That grim tale so enchanted the Irish that they took to carving turnips with fanciful faerie faces, sticking candles in them and wandering around after dark. In the mid-19th century, Irish immigrants were quick to perceive the pumpkin’s manifest advantages as soul-luggage, and the modern jack-o-lantern entered our treasured Halloween canon.
"I was looking for a job, and about a month ago it just hit me to apply here," says 15-year-old Conner Wood, not obviously Irish and this year’s Igor to the Pfeiffs’ Dr. and Mrs. Frankenstein. Lean and attentive, Conner keeps busy wrestling wheelbarrows full of Halloween cheer through drifts of crunching cottonwood leaves to waiting SUVs. "I love this job. Everybody’s having fun, and the little kids really love it."
The beauty of Halloween is that it offers shivery fun for all ages. While youngsters anxiously scan the long rows of hefty pumpkins and try to imagine the sinister face hiding just below each one’s smooth skin, grown-ups browse a variety of seasonal delights. Just as goblins come in a convenient range of sizes and shapes, the Pfeiffs carry a broad selection of interesting gourds, everything from bright, ornamental "Wee Bee Littles" to sweet and sassy "Sugar Pie" baking pumpkins. Also along the edible line, check out the range of fruit butters, berry preserves, blood-red nectars and, of course, Palisade-fresh apple cider. On the decorative side, they also offer a virtual rainbow of dried Indian corn and a range of attractive — and not especially spooky — seasonal crafts.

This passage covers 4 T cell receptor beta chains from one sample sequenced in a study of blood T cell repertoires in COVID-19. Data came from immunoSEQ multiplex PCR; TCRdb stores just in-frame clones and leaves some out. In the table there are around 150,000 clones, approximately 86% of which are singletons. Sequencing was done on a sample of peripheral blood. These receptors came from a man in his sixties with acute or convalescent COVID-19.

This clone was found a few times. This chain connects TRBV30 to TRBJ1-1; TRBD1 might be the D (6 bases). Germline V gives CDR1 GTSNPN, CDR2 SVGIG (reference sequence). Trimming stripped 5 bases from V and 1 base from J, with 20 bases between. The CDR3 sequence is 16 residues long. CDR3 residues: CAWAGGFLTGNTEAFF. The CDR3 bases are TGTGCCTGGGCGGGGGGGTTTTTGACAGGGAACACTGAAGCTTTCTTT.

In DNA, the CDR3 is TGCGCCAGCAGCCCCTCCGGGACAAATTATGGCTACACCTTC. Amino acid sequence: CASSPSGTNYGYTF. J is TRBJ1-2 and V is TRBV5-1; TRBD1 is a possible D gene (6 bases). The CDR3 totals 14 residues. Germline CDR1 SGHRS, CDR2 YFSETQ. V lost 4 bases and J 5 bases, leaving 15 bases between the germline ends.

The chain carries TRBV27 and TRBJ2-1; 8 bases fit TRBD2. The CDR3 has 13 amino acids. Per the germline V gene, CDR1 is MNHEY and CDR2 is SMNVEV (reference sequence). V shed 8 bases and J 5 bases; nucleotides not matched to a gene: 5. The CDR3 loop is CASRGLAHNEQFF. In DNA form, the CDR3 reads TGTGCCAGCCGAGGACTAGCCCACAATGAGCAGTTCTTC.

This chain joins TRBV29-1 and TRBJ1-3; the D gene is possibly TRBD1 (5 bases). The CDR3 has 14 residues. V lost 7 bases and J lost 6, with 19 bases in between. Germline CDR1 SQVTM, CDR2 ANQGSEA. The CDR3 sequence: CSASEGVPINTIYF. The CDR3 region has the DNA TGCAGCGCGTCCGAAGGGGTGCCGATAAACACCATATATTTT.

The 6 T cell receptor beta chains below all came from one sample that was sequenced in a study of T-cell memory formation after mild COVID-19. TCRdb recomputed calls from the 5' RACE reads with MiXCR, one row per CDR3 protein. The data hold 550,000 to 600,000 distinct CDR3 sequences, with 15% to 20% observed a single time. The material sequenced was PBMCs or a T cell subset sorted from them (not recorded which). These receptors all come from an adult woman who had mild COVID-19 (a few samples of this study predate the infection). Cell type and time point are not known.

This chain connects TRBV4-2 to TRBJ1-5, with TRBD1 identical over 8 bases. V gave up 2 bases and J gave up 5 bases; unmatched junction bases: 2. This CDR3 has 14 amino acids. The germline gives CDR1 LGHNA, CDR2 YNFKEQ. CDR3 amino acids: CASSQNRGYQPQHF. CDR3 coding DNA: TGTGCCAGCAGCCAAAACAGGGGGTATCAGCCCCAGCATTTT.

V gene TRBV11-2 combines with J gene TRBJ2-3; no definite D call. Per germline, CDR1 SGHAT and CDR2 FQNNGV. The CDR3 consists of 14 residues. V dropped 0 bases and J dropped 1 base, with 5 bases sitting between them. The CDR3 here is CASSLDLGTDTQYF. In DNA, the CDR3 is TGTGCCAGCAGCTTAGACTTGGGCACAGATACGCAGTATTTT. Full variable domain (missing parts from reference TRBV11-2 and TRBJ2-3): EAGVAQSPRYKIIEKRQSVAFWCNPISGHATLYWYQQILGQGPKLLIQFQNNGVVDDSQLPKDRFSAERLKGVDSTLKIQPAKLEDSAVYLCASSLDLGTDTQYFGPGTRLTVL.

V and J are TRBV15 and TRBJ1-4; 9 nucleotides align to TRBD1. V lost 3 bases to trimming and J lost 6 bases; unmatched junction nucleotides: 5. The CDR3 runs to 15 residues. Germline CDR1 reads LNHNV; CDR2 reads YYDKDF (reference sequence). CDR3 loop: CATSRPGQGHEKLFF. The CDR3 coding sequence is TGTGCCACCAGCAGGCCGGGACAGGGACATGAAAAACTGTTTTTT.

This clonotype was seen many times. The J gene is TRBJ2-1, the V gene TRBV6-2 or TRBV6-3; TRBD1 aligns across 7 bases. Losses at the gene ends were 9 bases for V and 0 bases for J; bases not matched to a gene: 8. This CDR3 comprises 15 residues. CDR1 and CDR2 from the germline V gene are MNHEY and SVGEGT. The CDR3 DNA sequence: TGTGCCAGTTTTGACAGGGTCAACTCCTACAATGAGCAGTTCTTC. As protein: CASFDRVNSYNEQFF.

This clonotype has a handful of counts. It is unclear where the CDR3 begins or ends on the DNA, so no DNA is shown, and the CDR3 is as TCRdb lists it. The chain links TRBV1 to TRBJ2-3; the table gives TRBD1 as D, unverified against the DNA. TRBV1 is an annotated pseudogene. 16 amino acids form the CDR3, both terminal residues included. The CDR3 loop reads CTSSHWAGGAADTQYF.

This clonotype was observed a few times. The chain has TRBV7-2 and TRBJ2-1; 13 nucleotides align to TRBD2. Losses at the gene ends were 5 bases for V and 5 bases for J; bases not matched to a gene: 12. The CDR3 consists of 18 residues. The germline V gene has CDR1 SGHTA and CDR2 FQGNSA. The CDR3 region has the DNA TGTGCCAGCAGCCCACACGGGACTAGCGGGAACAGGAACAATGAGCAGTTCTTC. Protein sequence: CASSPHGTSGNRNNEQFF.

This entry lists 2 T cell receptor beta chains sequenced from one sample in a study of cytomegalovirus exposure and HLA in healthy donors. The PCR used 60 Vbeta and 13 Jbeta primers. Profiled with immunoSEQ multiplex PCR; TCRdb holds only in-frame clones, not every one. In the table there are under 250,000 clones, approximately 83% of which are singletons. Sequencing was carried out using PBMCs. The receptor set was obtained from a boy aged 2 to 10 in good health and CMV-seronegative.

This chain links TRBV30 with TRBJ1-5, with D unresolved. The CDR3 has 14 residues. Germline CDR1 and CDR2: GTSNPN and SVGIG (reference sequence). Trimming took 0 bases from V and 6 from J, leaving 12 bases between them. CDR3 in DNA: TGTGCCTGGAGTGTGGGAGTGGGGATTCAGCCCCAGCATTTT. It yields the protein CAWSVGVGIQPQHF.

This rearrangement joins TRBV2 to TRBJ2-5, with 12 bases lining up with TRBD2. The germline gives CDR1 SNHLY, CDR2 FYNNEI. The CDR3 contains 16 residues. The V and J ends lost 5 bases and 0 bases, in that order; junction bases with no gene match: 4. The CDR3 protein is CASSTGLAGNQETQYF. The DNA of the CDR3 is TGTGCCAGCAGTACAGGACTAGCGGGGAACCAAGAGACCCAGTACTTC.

"And almost everything here comes from Colorado," Cathy explains. "The ciders are from Longmont, and the strawberry corn is from Commerce City. The preserves are from Georgia, but they’re the only things here from out of state."
Idledale resident Michelle Erickson brought her son, 3-year-old Soren, for a turn around the patch. Soren plans to trick-or-treat in downtown Evergreen this year. He’ll almost certainly be the only one dressed as a hermit crab. Michelle selected a midsize model pumpkin, and Soren availed himself of the free candy. It was their first trip to the Pfeiffs’ spooky fief, and they liked what they saw.
"We were just driving by and saw all these pumpkins," says Michelle, sipping a cup of apple juice and scoping a midsize pumpkin. "You know, if my husband was here we’d be getting the biggest pumpkin on the lot."
Men being what they are, it’s a safe bet that they’d also leave with an electric pumpkin-carving saw and a power scraper, sort of a hand-held router that removes pumpkin guts with terrifying efficiency. For his part, Soren seemed more interested in Boooo-opoly, one of several bewitching games and toys available at the pumpkin patch.
"There are three things I have learned never to discuss with people: religion, politics and the Great Pumpkin."
— Linus van Pelt
In essence, the JP Total Pumpkin Patch is a ghoulishly good-humored shrine to a beloved American holiday that celebrates things that go bump in the night. And it’s all a little bewildering to Denver residents Patric and Viya Timmermans. Patric’s originally from Holland, Viya hails from Latvia, and the gulf separating them from Halloween is a lot wider than the Atlantic Ocean.
"We were hiking your Three Sisters, and we stopped here on our way back," says Viya, taking a breather next to a plastic skeleton clamoring to get out of its plastic cage. "We don’t have anything like this in Latvia. But it’s seems to be fun for the children."
Indeed, the Timmermans’ son, 3-year-old Maxim, seemed perfectly enchanted with the pumpkin patch. It’s always thus — the young are the first to embrace the good and wholesome customs of a new land.
"I wouldn’t call it weird, but it certainly doesn’t exist over there," agrees Patric, eyeing a sass-mouthing mummy with barely concealed horror. "We have some friends who got married on Oct. 31, so every year we spend Halloween at their anniversary party. Now that’s weird."
JP Total’s Pumpkin Patch is open every day until All Hallow’s Eve from 9 a.m. to dark, weather permitting. To learn more, call 303-670-8414.